Keywords: Network security; sensor network; intrusion detection; learning framework; linear support vector machine; the detection mechanism

1  Introduction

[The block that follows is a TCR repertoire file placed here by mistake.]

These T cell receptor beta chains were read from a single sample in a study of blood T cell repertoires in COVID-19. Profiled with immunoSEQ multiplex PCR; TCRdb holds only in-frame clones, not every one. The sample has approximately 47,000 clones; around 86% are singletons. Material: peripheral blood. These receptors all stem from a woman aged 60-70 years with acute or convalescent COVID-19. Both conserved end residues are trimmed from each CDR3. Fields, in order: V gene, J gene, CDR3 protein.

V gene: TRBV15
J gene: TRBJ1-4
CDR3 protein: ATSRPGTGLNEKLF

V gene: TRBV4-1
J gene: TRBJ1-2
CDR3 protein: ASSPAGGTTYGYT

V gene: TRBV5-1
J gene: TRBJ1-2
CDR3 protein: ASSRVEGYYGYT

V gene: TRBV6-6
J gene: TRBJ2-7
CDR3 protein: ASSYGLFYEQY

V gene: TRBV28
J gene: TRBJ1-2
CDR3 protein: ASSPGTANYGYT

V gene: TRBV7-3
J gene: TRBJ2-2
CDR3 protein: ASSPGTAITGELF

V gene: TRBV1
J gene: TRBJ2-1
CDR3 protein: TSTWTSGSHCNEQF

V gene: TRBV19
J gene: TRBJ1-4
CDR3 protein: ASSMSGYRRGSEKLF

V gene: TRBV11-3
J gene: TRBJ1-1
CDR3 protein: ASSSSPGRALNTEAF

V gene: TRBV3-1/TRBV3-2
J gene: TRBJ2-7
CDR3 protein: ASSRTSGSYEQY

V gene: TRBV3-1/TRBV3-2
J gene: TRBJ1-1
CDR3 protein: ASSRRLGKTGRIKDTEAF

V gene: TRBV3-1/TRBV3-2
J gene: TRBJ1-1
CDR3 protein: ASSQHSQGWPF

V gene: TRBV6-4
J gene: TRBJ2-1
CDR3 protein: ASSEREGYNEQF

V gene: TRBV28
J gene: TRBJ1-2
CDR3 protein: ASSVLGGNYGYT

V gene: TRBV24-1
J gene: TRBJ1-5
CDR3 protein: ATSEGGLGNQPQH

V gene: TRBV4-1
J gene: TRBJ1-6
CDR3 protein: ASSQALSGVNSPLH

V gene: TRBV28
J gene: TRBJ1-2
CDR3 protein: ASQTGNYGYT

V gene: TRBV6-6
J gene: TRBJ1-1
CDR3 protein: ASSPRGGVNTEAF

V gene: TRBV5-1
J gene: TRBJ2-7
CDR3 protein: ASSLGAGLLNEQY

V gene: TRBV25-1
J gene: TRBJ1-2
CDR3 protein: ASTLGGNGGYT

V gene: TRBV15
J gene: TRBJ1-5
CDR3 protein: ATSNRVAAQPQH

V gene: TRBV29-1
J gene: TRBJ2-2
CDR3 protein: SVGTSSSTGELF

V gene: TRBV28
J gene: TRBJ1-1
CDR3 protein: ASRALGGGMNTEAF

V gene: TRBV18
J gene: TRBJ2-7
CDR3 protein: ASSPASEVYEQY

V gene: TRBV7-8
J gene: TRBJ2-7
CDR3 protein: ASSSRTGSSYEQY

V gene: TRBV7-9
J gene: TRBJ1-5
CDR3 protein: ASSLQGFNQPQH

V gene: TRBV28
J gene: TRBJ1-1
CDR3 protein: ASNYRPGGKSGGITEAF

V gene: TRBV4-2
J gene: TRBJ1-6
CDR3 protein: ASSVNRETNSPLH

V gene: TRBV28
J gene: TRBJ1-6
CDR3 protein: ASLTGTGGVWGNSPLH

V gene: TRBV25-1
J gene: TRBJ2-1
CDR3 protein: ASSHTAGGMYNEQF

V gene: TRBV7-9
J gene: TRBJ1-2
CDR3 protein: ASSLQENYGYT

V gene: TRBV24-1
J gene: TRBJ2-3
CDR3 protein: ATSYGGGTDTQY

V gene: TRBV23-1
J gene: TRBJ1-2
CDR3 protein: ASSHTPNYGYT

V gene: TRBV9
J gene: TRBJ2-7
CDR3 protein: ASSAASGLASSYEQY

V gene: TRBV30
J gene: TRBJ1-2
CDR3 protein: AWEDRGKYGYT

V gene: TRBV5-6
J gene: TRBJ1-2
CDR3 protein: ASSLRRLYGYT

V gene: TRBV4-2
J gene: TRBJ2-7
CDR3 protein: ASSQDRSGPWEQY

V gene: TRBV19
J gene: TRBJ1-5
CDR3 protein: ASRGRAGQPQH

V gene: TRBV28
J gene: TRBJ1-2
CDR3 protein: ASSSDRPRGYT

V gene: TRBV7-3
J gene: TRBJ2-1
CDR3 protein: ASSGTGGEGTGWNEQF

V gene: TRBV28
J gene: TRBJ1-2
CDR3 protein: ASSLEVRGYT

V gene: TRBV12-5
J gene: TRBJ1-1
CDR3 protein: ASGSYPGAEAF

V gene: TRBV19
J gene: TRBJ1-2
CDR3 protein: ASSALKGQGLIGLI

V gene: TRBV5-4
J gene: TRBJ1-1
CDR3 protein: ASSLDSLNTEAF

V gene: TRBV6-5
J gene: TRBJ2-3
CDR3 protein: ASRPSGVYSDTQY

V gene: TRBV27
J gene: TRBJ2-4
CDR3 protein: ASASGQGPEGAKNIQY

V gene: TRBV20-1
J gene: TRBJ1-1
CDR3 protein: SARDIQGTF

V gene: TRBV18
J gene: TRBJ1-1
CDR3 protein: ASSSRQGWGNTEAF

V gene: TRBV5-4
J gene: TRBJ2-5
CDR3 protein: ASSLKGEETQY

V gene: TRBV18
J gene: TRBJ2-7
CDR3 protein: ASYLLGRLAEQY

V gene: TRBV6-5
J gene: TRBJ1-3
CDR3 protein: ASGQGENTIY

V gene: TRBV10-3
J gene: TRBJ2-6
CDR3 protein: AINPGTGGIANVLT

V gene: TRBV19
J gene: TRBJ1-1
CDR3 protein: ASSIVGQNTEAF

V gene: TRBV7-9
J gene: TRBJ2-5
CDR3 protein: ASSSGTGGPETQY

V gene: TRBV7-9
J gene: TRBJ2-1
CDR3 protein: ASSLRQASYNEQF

Over the widespread of the Internet, there is extensive growth of devices connected with the broader range of networking technologies and communication that shows drastic change over the human lives [1]. These rapid technological growths are identified worldwide with the organizational functions like email systems, industrial applications, banking, and online shopping. However, these technological advancements have enhanced individuals’ growth and change the world’s perspective where information security seems to be crucial issues [2]. The industries need to offer a secured communication channel towards the internet users, including employees, customers, and identifying unauthorized functionalities. At present, Intrusion Detection Systems (IDS) provides a superior solution to security issues when compared to conventional network defence mechanisms like a firewall [3]. It assists the network administrator in detecting the attacks, breaches, vulnerabilities over the industrial network. There are two diverse forms of IDS. They are anomaly-based and signature-based IDS. In the former model, the system needs to categorize network traffic’s unusual or unknown characteristics by examining the typical factors of network traffic structure [4]. There are some deviations from the usual traffic pattern to the network traffic and classified as an intrusion. The benefits of an anomaly-based model are the prediction of some newer and unknown attacks. Thus, the research concentrates on these types of intrusion detection system [5]. Similarly, the latter model predicts the attacks based on the rules pre-installed for attack identification over IDS. The network traffic is evaluated with the updated database of attack signatures for identifying intrusion in the available network traffic dataset [6].